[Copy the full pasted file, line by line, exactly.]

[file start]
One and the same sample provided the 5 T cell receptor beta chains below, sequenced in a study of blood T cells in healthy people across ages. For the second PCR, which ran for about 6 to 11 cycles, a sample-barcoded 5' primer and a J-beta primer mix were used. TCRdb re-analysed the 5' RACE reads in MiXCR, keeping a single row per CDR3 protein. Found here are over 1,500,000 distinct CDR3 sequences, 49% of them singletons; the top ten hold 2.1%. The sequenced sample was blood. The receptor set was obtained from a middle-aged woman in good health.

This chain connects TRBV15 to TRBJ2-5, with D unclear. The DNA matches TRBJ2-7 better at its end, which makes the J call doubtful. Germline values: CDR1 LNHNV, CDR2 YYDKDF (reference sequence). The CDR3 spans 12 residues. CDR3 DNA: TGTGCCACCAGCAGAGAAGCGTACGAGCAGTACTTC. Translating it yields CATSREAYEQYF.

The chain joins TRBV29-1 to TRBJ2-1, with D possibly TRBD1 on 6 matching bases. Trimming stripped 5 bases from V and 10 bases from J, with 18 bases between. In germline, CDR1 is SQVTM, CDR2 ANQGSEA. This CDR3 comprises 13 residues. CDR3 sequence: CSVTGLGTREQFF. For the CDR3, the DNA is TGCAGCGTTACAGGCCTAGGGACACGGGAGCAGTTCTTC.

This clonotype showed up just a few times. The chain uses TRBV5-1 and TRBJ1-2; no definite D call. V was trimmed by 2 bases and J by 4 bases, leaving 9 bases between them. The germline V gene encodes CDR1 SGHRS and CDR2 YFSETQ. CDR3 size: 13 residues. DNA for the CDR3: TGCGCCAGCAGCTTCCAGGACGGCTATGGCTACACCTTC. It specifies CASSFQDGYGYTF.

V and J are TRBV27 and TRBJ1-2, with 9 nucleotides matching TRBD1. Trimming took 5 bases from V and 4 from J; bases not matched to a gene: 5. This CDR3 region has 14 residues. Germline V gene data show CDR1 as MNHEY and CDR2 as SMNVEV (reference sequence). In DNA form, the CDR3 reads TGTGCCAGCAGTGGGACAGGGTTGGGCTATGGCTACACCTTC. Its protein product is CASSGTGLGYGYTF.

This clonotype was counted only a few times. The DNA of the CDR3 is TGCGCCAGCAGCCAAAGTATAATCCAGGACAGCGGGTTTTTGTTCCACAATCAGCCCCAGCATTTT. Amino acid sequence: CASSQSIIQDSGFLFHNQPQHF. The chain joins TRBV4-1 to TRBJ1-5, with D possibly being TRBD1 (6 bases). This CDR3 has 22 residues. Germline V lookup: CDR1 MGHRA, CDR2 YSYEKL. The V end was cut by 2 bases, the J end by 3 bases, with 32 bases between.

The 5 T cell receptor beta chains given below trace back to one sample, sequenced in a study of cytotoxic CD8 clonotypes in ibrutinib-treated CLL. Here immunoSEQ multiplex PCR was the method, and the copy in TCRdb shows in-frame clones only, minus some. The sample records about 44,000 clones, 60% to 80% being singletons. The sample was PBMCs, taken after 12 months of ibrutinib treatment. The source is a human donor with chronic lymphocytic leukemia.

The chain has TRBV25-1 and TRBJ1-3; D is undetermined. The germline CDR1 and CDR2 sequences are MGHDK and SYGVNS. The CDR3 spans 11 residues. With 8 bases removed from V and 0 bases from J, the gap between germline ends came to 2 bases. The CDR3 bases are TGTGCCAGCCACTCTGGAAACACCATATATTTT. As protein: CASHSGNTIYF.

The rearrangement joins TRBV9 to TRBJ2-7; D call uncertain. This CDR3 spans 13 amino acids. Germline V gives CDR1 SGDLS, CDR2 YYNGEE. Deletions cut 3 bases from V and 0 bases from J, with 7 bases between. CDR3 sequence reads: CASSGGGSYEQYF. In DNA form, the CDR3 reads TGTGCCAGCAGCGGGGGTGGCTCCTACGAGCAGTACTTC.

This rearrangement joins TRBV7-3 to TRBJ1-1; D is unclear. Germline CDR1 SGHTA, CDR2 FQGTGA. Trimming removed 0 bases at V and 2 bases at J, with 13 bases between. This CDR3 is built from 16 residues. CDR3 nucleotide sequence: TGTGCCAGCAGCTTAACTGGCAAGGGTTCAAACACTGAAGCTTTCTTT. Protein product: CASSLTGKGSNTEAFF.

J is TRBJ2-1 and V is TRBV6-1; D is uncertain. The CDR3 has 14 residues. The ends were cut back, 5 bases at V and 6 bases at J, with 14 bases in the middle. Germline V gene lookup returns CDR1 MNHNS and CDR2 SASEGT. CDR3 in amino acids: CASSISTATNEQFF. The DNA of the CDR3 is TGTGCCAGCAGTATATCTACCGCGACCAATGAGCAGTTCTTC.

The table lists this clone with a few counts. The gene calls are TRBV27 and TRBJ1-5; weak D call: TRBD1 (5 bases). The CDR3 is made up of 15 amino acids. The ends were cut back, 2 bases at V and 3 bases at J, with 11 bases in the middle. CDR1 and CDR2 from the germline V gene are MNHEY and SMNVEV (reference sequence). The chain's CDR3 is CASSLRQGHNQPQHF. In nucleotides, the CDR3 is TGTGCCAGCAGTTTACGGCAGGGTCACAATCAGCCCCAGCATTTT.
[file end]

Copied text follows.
One and the same sample provided the 5 T cell receptor beta chains below, sequenced in a study of blood T cells in healthy people across ages. For the second PCR, which ran for about 6 to 11 cycles, a sample-barcoded 5' primer and a J-beta primer mix were used. TCRdb re-analysed the 5' RACE reads in MiXCR, keeping a single row per CDR3 protein. Found here are over 1,500,000 distinct CDR3 sequences, 49% of them singletons; the top ten hold 2.1%. The sequenced sample was blood. The receptor set was obtained from a middle-aged woman in good health.

This chain connects TRBV15 to TRBJ2-5, with D unclear. The DNA matches TRBJ2-7 better at its end, which makes the J call doubtful. Germline values: CDR1 LNHNV, CDR2 YYDKDF (reference sequence). The CDR3 spans 12 residues. CDR3 DNA: TGTGCCACCAGCAGAGAAGCGTACGAGCAGTACTTC. Translating it yields CATSREAYEQYF.

The chain joins TRBV29-1 to TRBJ2-1, with D possibly TRBD1 on 6 matching bases. Trimming stripped 5 bases from V and 10 bases from J, with 18 bases between. In germline, CDR1 is SQVTM, CDR2 ANQGSEA. This CDR3 comprises 13 residues. CDR3 sequence: CSVTGLGTREQFF. For the CDR3, the DNA is TGCAGCGTTACAGGCCTAGGGACACGGGAGCAGTTCTTC.

This clonotype showed up just a few times. The chain uses TRBV5-1 and TRBJ1-2; no definite D call. V was trimmed by 2 bases and J by 4 bases, leaving 9 bases between them. The germline V gene encodes CDR1 SGHRS and CDR2 YFSETQ. CDR3 size: 13 residues. DNA for the CDR3: TGCGCCAGCAGCTTCCAGGACGGCTATGGCTACACCTTC. It specifies CASSFQDGYGYTF.

V and J are TRBV27 and TRBJ1-2, with 9 nucleotides matching TRBD1. Trimming took 5 bases from V and 4 from J; bases not matched to a gene: 5. This CDR3 region has 14 residues. Germline V gene data show CDR1 as MNHEY and CDR2 as SMNVEV (reference sequence). In DNA form, the CDR3 reads TGTGCCAGCAGTGGGACAGGGTTGGGCTATGGCTACACCTTC. Its protein product is CASSGTGLGYGYTF.

This clonotype was counted only a few times. The DNA of the CDR3 is TGCGCCAGCAGCCAAAGTATAATCCAGGACAGCGGGTTTTTGTTCCACAATCAGCCCCAGCATTTT. Amino acid sequence: CASSQSIIQDSGFLFHNQPQHF. The chain joins TRBV4-1 to TRBJ1-5, with D possibly being TRBD1 (6 bases). This CDR3 has 22 residues. Germline V lookup: CDR1 MGHRA, CDR2 YSYEKL. The V end was cut by 2 bases, the J end by 3 bases, with 32 bases between.

The 5 T cell receptor beta chains given below trace back to one sample, sequenced in a study of cytotoxic CD8 clonotypes in ibrutinib-treated CLL. Here immunoSEQ multiplex PCR was the method, and the copy in TCRdb shows in-frame clones only, minus some. The sample records about 44,000 clones, 60% to 80% being singletons. The sample was PBMCs, taken after 12 months of ibrutinib treatment. The source is a human donor with chronic lymphocytic leukemia.

The chain has TRBV25-1 and TRBJ1-3; D is undetermined. The germline CDR1 and CDR2 sequences are MGHDK and SYGVNS. The CDR3 spans 11 residues. With 8 bases removed from V and 0 bases from J, the gap between germline ends came to 2 bases. The CDR3 bases are TGTGCCAGCCACTCTGGAAACACCATATATTTT. As protein: CASHSGNTIYF.

The rearrangement joins TRBV9 to TRBJ2-7; D call uncertain. This CDR3 spans 13 amino acids. Germline V gives CDR1 SGDLS, CDR2 YYNGEE. Deletions cut 3 bases from V and 0 bases from J, with 7 bases between. CDR3 sequence reads: CASSGGGSYEQYF. In DNA form, the CDR3 reads TGTGCCAGCAGCGGGGGTGGCTCCTACGAGCAGTACTTC.

This rearrangement joins TRBV7-3 to TRBJ1-1; D is unclear. Germline CDR1 SGHTA, CDR2 FQGTGA. Trimming removed 0 bases at V and 2 bases at J, with 13 bases between. This CDR3 is built from 16 residues. CDR3 nucleotide sequence: TGTGCCAGCAGCTTAACTGGCAAGGGTTCAAACACTGAAGCTTTCTTT. Protein product: CASSLTGKGSNTEAFF.

J is TRBJ2-1 and V is TRBV6-1; D is uncertain. The CDR3 has 14 residues. The ends were cut back, 5 bases at V and 6 bases at J, with 14 bases in the middle. Germline V gene lookup returns CDR1 MNHNS and CDR2 SASEGT. CDR3 in amino acids: CASSISTATNEQFF. The DNA of the CDR3 is TGTGCCAGCAGTATATCTACCGCGACCAATGAGCAGTTCTTC.

The table lists this clone with a few counts. The gene calls are TRBV27 and TRBJ1-5; weak D call: TRBD1 (5 bases). The CDR3 is made up of 15 amino acids. The ends were cut back, 2 bases at V and 3 bases at J, with 11 bases in the middle. CDR1 and CDR2 from the germline V gene are MNHEY and SMNVEV (reference sequence). The chain's CDR3 is CASSLRQGHNQPQHF. In nucleotides, the CDR3 is TGTGCCAGCAGTTTACGGCAGGGTCACAATCAGCCCCAGCATTTT.